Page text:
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Table of Contents
Index
Glossary
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Next: A modular presentation of Up: Effective and efficient communication Previous: Non-linearity

   
Communication criteria for electronic articles

In the previous sections, we have discussed the needs of the scientists engaged as senders and receivers in scientific communication, as well as the characteristics of the electronic medium. In this section, we summarise the `communication criteria' that the electronic scientific article  itself, and in particular its structure, must fulfil to satisfy the interactants' needs.

A
Firstly, the representation of the information has to satisfy the following `retrieval requirement': the representation has to be characterised completely, sufficiently precisely, correctly, clearly and relevantly in order to allow the receiver to locate, by means of complex search operations, the information that satisfies his information needs.  

Communication criteria for the characterisation:

B
Secondly, once the receiver has obtained the message, that message has to fulfil the requirements of quantity, clarity, quality and relevance. Structuring the article adequately can contribute most to the fulfilment of the quantity and the clarity requirement. In particular, the representation of the information in an article has to satisfy the following `reading requirements' in order to allow the receiver to assimilate it.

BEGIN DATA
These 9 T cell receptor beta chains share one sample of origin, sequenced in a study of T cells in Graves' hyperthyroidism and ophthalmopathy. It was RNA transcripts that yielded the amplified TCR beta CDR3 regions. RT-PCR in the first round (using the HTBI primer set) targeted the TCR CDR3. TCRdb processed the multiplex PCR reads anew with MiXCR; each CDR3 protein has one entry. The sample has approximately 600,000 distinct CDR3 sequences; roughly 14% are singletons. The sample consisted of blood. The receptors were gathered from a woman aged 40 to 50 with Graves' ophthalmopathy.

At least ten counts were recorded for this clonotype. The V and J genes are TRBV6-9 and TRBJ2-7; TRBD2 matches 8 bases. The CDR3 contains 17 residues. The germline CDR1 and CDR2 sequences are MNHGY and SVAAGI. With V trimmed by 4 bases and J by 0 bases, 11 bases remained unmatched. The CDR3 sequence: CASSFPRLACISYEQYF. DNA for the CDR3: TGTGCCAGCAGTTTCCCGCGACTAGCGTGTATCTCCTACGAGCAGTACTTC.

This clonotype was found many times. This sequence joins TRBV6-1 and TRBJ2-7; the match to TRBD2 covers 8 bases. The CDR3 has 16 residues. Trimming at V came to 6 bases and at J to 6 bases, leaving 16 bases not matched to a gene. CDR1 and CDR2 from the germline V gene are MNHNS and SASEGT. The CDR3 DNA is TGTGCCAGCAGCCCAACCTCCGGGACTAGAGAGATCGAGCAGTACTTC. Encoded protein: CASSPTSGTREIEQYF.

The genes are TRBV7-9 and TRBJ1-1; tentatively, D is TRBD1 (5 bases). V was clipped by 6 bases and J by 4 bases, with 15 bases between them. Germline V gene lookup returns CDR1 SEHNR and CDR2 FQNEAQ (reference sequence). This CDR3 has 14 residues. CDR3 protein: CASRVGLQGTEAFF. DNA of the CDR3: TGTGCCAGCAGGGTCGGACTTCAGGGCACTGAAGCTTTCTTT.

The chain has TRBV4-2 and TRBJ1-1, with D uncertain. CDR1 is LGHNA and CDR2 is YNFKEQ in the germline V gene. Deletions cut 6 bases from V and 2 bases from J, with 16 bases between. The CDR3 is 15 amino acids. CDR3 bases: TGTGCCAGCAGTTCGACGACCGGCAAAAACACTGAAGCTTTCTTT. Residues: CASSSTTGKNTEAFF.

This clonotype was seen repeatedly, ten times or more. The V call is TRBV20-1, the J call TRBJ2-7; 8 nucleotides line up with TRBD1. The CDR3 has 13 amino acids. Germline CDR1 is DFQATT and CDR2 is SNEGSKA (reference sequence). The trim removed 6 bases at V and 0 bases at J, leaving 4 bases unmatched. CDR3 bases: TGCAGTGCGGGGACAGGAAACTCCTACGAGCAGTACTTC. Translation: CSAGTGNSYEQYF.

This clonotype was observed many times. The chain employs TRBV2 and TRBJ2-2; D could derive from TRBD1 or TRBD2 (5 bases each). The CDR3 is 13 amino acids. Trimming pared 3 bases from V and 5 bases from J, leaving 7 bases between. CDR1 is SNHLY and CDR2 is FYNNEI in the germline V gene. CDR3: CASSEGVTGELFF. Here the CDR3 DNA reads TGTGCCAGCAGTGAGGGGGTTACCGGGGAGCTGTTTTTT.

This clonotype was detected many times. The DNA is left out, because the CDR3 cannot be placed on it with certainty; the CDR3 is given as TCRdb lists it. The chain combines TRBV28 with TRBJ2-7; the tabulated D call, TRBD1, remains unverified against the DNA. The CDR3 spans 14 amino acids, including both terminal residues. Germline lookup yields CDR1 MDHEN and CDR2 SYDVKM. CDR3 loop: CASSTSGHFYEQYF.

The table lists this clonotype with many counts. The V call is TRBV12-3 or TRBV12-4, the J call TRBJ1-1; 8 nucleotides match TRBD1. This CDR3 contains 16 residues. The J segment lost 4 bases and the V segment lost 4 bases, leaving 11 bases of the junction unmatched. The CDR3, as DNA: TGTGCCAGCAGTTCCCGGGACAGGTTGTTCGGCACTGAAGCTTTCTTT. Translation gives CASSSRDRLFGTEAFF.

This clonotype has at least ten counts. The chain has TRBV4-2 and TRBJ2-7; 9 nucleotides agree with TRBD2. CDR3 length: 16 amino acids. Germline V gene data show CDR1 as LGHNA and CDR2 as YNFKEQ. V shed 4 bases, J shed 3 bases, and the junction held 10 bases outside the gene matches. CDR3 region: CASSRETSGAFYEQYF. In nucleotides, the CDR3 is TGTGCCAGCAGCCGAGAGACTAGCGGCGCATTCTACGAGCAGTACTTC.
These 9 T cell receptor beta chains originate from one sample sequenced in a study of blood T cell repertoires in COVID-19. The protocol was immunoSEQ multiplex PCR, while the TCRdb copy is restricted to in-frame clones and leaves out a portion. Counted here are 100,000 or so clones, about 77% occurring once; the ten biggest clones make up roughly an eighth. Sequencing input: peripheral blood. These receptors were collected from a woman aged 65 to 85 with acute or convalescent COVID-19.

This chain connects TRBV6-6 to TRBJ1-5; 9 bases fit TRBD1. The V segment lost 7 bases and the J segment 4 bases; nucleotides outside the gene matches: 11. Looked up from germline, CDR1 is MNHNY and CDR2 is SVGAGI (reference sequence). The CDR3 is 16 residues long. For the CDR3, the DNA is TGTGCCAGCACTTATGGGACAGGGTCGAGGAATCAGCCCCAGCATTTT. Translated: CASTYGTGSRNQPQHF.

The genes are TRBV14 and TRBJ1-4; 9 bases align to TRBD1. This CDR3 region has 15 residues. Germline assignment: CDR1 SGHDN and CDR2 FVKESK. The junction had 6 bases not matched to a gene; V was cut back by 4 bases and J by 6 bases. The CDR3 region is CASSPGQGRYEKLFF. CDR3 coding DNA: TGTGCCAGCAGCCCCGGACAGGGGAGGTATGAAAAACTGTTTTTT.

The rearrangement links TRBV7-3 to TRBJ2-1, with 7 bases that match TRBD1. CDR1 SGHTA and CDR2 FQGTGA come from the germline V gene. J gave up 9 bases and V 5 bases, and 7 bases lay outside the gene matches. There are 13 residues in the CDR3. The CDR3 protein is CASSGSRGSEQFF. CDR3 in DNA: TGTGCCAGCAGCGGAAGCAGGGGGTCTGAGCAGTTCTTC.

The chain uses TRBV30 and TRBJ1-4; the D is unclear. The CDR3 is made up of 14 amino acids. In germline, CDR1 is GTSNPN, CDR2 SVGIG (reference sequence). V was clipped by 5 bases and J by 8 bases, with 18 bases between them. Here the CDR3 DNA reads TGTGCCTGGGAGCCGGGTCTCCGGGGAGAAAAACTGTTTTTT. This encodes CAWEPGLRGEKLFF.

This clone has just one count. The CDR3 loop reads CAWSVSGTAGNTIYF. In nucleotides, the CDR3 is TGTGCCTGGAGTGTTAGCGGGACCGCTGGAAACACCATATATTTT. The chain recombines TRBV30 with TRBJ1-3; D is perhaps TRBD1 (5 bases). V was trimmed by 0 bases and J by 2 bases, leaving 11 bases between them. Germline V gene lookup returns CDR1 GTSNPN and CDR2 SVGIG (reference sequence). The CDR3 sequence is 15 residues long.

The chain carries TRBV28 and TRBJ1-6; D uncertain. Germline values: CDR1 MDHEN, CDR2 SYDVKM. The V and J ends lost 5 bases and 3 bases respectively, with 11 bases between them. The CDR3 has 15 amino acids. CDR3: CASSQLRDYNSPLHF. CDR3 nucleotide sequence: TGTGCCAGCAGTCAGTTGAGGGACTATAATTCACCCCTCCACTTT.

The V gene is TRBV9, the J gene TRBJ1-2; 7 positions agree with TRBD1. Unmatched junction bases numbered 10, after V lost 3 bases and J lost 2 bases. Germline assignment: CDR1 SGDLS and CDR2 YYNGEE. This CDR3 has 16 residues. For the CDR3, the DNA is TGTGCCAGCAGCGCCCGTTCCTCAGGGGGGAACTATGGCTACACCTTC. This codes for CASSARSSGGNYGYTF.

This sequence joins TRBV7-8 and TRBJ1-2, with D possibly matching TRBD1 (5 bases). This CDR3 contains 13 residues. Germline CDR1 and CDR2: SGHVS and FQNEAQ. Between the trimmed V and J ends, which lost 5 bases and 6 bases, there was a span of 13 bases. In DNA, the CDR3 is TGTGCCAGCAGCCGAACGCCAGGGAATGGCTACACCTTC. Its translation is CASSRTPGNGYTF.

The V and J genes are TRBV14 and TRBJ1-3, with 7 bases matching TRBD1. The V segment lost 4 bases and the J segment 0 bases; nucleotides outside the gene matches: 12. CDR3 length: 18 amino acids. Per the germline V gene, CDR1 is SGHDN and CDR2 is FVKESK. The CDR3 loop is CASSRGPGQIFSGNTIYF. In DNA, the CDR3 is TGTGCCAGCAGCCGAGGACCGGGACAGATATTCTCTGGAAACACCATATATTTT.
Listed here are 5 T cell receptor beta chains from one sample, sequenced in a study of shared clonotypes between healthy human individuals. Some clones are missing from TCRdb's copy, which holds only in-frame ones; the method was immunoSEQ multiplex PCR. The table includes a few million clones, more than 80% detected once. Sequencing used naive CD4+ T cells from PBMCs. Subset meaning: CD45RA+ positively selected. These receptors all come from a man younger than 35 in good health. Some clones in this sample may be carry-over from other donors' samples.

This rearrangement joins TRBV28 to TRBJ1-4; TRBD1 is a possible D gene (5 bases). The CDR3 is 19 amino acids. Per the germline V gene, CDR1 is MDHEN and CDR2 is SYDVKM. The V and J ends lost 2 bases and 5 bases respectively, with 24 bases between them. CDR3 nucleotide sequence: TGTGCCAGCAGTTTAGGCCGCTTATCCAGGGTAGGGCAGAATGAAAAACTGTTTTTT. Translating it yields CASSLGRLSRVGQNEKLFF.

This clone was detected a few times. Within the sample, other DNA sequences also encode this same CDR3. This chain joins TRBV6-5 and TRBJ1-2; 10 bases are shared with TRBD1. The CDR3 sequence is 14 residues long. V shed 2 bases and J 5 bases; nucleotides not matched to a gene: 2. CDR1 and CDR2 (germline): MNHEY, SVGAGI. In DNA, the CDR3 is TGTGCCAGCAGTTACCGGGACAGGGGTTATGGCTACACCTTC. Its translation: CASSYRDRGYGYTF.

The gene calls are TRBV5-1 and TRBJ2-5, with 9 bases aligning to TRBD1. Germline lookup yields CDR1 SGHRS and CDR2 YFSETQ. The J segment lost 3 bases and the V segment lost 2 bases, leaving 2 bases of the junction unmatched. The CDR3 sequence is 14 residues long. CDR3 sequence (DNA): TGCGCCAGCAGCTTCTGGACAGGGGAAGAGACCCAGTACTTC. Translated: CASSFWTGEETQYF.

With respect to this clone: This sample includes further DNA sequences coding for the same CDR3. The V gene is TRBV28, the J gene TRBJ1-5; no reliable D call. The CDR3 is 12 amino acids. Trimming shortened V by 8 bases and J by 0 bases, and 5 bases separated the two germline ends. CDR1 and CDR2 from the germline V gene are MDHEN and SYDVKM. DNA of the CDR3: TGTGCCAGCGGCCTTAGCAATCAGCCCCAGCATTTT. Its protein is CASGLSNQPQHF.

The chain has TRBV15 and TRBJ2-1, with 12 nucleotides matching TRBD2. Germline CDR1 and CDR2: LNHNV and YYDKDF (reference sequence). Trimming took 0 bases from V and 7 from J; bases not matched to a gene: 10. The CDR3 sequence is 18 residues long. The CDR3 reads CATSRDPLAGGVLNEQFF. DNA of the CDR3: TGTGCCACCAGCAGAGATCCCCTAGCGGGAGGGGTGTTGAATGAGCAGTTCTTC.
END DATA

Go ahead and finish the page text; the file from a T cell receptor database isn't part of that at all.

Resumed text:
1.
Quantity: The requirement of quantity implies sufficiency and no excessiveness: all information necessary to fulfil the receiver's information need has to be provided, but all unnecessary information must be avoided.

Communication criteria for the quantity:

  • Each issue that will presumably be considered a separate subject by part of the target audience has to be dealt with in a separate unit.
  • Each unit has to be self-contained, so that it can be located, retrieved, consulted, cited and used repeatedly as a separate entity
2.
Clarity: The representation of the information is required to be clearly structured.

Communication criteria for the clarity:

  • The representation of research information should have a structure reflecting the process of the research itself (reconstructed as a problem-solving process, not as a depiction of the day-to-day proceedings).
  • The representation has to contain explicit, precise connections between the related parts of the article and between (parts of) the article and related (parts of) articles, so that:
    • the accounts of subsequent steps in the problem-solving process are connected (for content-oriented coherence: what depends on what);
    • the steps in the line of reasoning are connected (for argumentative or rhetorical coherence);
  • The structure of the article in particular, and of the collection of articles in general, must be made explicit in a clear overview.

  • The representation of information in a publication unit (or in a coherent collection of units) has to form a `readable' discourse .